In the end and in the beginning it was the beauty and daring of Saramago’s long, elegant sentences, sometimes taking over pages, digressing in observations of his narrator or denials or second thought, elongating into treatises on will and speculation, on markets and pottery, death and love, newspapers, birds and policemen, government, blindness, rain, christ, ships and caves, these sentences, with nothing but commas to discipline them, nothing but Saramago’s patience and wit, and what a wicked wit he possessed, a wit quite underestimated by his worst critics who really perhaps showed their lack of humour or their self-importance and their rigid sense of the world by not being able to appreciate this wit, and it must be said that Saramago deployed this cunning humour on all sides, even the side he belonged to, a good example being his description of the p.o.t.l, the party on the left, in his novel Seeing, where needless to say this narrator also takes comfort, and finds herself, as regards the author, in the same situation as the representative of the p.o.t.l. at the polling station of the first election of the blank votes, that is, I too am without a mobile phone and attending Saramago purely in a listening capacity, albeit in utter awe, and therefore this attempt at a literary homage may fall completely short but it cannot be said that it is without ambition or sincerity, for who would begrudge this acolyte a moment to weep syntactically for a great writer gone, and a human being of the most honest and intelligent passions, and for the tremendous volume of light that disappeared from the universe as we know it, and the damage done to the star-lit body we live on, when José Saramago left the world, though, we must question, who would contest these facts, even if they denounce this sentence, the actual technicality of it, who would say that this beauty I spoke of to begin with was not always in evidence, due in no small part to the fact that his novels transcended parochialism, say what you will, and that from Baltasar and Blimunda, which was my first encounter with Saramago, to Cainand The Notebook, which was my last, Saramago investigated the entire material of the human, more accurately, the social mind, not to say brain, which after all is a mere 1,400 grams yet would take a few scientists a millennium to analyze though admittedly a simple undertaker could quickly assess, and this of course brings me to Death with Interruptions.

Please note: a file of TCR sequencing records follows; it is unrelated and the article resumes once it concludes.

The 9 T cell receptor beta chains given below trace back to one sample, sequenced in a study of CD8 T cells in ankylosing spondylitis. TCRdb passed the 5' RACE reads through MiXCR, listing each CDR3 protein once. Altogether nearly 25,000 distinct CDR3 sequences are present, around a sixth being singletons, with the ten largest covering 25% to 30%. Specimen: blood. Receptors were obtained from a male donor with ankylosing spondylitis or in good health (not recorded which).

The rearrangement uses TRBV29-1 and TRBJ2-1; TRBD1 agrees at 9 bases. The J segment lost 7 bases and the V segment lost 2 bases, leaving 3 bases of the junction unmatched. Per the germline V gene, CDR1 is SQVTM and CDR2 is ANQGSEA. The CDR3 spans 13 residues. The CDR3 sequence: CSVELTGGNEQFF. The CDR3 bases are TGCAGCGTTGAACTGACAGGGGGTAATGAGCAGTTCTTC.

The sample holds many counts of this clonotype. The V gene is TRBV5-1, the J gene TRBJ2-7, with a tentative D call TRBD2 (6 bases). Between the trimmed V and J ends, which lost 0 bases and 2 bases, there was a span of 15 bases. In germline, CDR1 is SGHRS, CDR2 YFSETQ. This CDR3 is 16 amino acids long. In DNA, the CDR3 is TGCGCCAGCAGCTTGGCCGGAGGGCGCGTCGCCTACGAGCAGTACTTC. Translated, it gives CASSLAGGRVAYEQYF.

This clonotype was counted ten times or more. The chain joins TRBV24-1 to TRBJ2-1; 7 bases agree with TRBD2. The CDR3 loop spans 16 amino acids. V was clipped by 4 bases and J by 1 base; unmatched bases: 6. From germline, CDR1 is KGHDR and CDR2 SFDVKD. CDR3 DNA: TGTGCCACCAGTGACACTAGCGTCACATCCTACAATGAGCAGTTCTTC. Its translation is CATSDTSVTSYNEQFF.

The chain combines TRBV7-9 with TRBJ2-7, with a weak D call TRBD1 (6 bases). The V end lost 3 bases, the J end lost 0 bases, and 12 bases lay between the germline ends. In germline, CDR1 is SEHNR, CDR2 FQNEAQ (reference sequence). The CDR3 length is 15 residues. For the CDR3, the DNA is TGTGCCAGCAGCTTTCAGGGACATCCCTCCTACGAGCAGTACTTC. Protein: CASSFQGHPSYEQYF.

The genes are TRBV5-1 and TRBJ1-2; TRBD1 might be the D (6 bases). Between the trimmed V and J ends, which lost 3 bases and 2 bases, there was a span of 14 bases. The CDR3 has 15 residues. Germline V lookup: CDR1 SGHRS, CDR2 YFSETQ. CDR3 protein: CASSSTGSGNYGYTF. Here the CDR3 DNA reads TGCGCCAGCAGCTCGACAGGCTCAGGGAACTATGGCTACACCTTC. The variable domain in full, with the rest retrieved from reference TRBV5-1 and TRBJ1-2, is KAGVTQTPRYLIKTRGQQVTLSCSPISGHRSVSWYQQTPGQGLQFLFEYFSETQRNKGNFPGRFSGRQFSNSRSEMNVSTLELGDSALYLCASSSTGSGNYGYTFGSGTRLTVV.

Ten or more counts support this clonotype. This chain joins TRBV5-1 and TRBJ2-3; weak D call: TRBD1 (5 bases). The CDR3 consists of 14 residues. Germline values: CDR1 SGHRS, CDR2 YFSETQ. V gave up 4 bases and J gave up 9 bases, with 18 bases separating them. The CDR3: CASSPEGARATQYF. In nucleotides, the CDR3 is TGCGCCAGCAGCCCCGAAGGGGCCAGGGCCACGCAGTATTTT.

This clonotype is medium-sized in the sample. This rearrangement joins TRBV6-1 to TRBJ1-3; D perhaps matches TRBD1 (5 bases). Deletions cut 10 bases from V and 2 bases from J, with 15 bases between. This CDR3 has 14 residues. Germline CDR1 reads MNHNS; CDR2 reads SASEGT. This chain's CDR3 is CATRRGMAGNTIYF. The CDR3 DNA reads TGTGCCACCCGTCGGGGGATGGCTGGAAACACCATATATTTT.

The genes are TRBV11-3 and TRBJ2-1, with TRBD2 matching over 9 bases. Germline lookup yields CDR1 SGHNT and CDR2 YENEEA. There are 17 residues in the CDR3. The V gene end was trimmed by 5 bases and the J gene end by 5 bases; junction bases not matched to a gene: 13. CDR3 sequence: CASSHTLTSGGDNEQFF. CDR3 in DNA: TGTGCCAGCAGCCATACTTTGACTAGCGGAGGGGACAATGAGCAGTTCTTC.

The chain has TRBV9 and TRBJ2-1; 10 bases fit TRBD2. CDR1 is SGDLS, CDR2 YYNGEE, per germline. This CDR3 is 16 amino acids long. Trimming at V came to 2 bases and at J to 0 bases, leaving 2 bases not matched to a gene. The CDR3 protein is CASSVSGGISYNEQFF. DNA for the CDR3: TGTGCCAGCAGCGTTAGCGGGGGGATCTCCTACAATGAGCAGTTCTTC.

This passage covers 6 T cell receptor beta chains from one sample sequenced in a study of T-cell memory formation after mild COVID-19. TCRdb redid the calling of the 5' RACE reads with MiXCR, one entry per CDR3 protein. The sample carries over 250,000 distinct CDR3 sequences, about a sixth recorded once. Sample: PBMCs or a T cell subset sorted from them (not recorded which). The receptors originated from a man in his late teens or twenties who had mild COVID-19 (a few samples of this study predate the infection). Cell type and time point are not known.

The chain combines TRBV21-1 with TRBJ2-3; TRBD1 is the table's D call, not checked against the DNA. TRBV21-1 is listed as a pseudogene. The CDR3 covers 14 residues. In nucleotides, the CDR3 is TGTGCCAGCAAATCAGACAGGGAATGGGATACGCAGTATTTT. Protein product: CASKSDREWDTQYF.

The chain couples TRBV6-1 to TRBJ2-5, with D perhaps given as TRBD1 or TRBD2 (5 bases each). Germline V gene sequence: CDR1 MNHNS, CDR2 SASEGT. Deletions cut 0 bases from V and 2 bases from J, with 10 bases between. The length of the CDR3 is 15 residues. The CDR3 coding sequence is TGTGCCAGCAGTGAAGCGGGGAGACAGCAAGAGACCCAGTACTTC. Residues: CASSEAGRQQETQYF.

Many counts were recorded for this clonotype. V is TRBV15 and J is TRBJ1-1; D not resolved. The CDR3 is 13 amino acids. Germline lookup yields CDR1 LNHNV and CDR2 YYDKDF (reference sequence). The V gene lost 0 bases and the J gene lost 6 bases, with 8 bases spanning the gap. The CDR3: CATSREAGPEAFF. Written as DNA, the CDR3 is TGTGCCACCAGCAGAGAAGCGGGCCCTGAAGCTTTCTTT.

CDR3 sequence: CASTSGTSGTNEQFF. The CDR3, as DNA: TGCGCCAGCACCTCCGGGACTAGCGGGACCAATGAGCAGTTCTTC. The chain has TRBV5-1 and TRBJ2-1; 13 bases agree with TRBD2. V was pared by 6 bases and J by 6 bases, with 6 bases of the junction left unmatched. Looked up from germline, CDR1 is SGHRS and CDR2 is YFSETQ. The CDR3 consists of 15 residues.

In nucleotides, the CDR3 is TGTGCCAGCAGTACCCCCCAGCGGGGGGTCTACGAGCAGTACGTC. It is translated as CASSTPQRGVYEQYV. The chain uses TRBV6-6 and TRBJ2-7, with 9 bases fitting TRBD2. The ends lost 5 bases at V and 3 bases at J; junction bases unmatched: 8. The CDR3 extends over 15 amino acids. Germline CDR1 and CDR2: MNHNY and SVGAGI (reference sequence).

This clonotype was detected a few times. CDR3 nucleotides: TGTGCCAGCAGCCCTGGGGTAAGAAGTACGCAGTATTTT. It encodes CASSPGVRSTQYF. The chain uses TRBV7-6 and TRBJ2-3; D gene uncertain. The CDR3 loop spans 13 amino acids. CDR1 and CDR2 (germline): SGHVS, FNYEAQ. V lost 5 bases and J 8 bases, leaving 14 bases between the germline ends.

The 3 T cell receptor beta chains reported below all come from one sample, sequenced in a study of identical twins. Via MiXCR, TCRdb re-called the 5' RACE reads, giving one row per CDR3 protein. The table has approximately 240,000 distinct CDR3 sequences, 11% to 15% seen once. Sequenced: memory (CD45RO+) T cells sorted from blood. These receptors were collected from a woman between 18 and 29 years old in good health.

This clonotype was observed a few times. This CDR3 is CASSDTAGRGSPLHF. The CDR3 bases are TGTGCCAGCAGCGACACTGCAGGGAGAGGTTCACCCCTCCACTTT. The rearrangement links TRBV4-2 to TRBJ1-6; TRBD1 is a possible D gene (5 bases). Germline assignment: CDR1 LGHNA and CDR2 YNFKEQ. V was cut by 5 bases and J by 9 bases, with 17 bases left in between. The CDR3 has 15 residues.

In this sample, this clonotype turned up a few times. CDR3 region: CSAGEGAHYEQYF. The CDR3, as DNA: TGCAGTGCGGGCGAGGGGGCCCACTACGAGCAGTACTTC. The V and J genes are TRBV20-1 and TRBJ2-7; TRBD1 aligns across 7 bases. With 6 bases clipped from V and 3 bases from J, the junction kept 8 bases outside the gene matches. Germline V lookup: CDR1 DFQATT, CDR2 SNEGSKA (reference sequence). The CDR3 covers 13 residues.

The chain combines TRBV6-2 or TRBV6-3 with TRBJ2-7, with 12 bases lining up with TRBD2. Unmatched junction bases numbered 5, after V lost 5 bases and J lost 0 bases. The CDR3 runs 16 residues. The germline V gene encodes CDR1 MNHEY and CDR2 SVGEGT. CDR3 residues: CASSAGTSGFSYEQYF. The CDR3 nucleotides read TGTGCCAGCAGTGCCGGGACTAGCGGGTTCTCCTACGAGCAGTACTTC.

The day Saramago died I immediately emailed Michael and Eleanor, and called Filomena, who only weeks before had bought me The Notebook, a compilation of blogs that Saramago had written between 2008 and 2009 in which he made the most wise statement I have heard about charity and justice and kindness, namely that “Charity is what is left when there is neither kindness nor justice,” but, to continue about that day, we were all heartbroken and having never met him in person one can only imagine the impact if we had, and were it not a cliché of the most disastrous kind I would say that it was like a death in the family and in fact it was, it was the death of someone we knew to a greater extent perhaps than family, some of whom are neither as forthcoming, nor as gentle as that novelist, so in the face of the news of his death we wished momentarily for a country like the country in Death with Interruptions even though his vision there, both dire and hilarious, alerted against such wishes, for after all, did we want Saramago to hover at the door of death, not getting better or worse, of course not, but who would write to us, as Filomena exclaimed when I hurried to her house with a flask of rum to mourn him, “My God, I’m not going to hear from that guy again, each year I looked forward to his books, like receiving a letter or a gift, now I won’t hear from him anymore,” she was standing on her veranda, bereft. Then we drank to Saramago.
Dionne Brand is a poet, novelist, and essayist. She teaches in the School of English and Theatre Studies at the University of Guelph.